Saturday, 31 May 2008

Play of the week

Mercedes ATP Play of the week. Dmitry Tursunov V Andy Murray. A great rally in Hamburg which ends with Tursunov hitting a winner off a ball which is behind him. Watch it here.

Thursday, 29 May 2008

Don't cry for me Argentina

In recent years it's always been a safe bet to assume that at least one Argentinian player would make to the second week of the French.

But after shock defeats for Canas (1st round) and Nalbandian (2nd round), plus defeats for Chela, Junqueira, Decoud, Del Potro, Gonzalez, and Vassalo Arguello (all 2nd round), and Berlocq and Roitman (both 1st round), along with Murray's fine victory against Acasuso, a lot is resting on Eduardo Schwank, the only Argentine left in the draw.

And he has a tough match in the third round against Paul-Henri Mathieu, who is on fire at the moment.

Still every cloud... The good news for Murray is that if (and given his inconsistency this year it remains a big if) he gets past Almagro rather than face Nalbandian in the 4th he'll either play Chardy or Tursunov. Which gives him a decent chance of a quarter final spot against Rafa...

Wednesday, 28 May 2008

A classy performance from Murray

We saw a different Murray today. The one who looks the real deal, a genuine, future, Grand Slam champion.

It wasn't just that he eliminated the errors which caused him so many problems on Sunday, he was also far more positive - both in his body language and his more aggressive game plan.

Acasuso is a useful player on clay but Murray simply didn't allow him to play, and I lost count of the outright winners that Murray fired past the Argentine.

The score line (6-4, 6-0, 6-4) doesnt do Murray justice. He now faces Almagro in the third round.

Photograph: Mike Hewitt/Getty Images

Tuesday, 27 May 2008

Jonathan Eysseric, one to watch?

Well, he maybe the youngest guy in the draw but he certainly gave Murray - who was far from his best - a fright on Sunday, taking him to 5 sets.

It took Eysseric a while to find his feet but after losing the first set 6 - 2 he started to play without fear, stepping in and attacking Murray's serve, and coming up with some great shots.

And suddenly errors started to creep into the Murray game, allowing Eysseric to take a 2 - 1 lead. But just as he was on the verge of a memorable upset Eysseric ran out of gas, and Murray turned on the screws wrapping up the final 2 sets 6 - 0, 6 - 2.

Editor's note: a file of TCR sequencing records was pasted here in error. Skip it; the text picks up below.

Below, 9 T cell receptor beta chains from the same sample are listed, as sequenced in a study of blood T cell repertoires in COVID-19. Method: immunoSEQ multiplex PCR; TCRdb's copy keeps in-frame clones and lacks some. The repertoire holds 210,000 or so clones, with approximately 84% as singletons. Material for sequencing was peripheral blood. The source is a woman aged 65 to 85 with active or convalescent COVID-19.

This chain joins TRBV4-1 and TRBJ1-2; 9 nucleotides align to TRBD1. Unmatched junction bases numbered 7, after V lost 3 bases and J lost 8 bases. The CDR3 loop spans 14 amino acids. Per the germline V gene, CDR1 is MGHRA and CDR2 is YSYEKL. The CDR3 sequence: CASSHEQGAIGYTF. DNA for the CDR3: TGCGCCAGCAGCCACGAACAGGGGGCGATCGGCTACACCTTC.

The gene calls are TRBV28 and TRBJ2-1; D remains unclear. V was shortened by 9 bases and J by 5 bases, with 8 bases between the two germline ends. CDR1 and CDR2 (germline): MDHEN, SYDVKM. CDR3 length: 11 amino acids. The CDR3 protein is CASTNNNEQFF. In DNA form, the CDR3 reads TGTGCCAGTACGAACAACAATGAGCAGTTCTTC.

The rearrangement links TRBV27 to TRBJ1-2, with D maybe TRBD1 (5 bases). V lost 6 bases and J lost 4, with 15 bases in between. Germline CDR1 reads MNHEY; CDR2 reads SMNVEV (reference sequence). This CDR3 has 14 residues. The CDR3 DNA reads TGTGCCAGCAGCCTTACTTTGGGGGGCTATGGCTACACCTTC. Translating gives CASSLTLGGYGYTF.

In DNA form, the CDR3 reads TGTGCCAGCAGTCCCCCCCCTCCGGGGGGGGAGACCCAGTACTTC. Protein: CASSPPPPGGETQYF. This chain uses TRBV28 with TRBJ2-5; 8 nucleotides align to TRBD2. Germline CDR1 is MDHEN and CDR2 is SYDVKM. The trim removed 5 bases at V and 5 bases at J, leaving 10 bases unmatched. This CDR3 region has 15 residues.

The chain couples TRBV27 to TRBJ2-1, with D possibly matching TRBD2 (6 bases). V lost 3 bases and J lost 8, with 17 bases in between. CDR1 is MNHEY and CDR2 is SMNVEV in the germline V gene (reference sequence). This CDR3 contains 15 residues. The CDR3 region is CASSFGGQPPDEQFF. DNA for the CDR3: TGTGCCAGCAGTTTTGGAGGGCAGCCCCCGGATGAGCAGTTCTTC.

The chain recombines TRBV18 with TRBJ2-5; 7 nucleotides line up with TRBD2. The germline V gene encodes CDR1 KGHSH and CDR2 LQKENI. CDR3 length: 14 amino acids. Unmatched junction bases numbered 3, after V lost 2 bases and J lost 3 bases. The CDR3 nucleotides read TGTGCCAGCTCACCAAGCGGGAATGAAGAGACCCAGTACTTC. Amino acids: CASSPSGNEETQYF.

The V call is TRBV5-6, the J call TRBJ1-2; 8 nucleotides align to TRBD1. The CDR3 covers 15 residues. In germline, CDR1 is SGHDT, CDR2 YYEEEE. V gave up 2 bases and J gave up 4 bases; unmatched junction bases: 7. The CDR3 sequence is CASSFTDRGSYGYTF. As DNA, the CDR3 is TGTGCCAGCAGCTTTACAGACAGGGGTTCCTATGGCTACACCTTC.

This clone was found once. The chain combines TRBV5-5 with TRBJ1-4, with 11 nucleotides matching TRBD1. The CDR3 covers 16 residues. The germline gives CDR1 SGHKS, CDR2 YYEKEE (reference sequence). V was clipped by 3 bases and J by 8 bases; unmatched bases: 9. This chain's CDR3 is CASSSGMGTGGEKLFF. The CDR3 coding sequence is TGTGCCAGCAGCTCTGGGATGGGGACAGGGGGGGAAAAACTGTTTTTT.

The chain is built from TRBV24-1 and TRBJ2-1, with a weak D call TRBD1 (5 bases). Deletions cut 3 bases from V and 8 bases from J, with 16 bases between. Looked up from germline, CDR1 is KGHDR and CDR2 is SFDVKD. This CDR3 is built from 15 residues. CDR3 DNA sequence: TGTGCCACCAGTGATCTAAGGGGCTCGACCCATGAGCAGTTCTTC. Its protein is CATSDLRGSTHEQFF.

I won't pretend I'd heard of Eysseric before the draw was published last week and having only seen limited highlights, it's not clear to me whether he's got a future in the big time, or whether, like many junior hotshots before him he won't be able to make the step up.

So I googled him to get a bit of background. Born in France, 18 years ago today, he's a leftie, below average height for a pro player, but very quick around court.

He was junior finalist at the Australian Open 2007, and won the junior US Open doubles in 2007. Currently ranked 390 in the world.

And after the glamour of Paris he's back on the futures tour next week...

You can watch the highlights here.

Saturday, 24 May 2008

Play of the week

Mercedes ATP Play of the week. Jo-Wilfried Tsonga V Nicolas Mahut. I don't know how Tsonga even reached this ball, let alone hit a winner. Spectacular. Watch it here.

Friday, 23 May 2008

Great moments in Paris

There's something special about the French Open. And if like me you can't wait for the action to begin in Paris on Sunday take a look at the great posts by Van at Tennis talk anyone on his favourite moments from the French Open. It includes Courier's destruction of the field in 1992 and Capriati v Clijsters in 2001

This also presents me with an opportunity to shamelessly recycle two posts with video on some of my own favourite memories from Roland Garros. Chang and his under arm (under hand?) serve and Agassi coming back from two sets down to complete his career slam.

Lets hope 2008 will provide some equally enduring memories. Go Roger!

Wednesday, 21 May 2008

Great moments in tennis No 10 - the terminator shows no mercy

McEnroe and Lendl never saw eye to eye. The two could not be more different.

McEnroe oozed god given talent and charisma. But was also brash, loud and infuriating. Lendl was a superb athlete - nobody worked harder off or on the court - but was a cold, quiet, and hard to like tennis machine.

This clip neatly highlights their differing personalities. McEnroe plays a killer drop volley and then closes off the angles at the net. But Lendl doesn't hesitate to drill it straight down McEnroe's throat.

McEnroe goes down like he's been shot and stays down. Lendl barely skips a beat. The best bit is the slow mo close up towards the end of the clip.

Been racking my brain to try and remember where and when this took place. If you know post a comment.

UPDATE: Full marks to Van from Tennis talk anyone for some impressive detective work. It was Dallas, 1989. Check out the comment to see how he worked it out.

Monday, 19 May 2008

Respect to Rafa...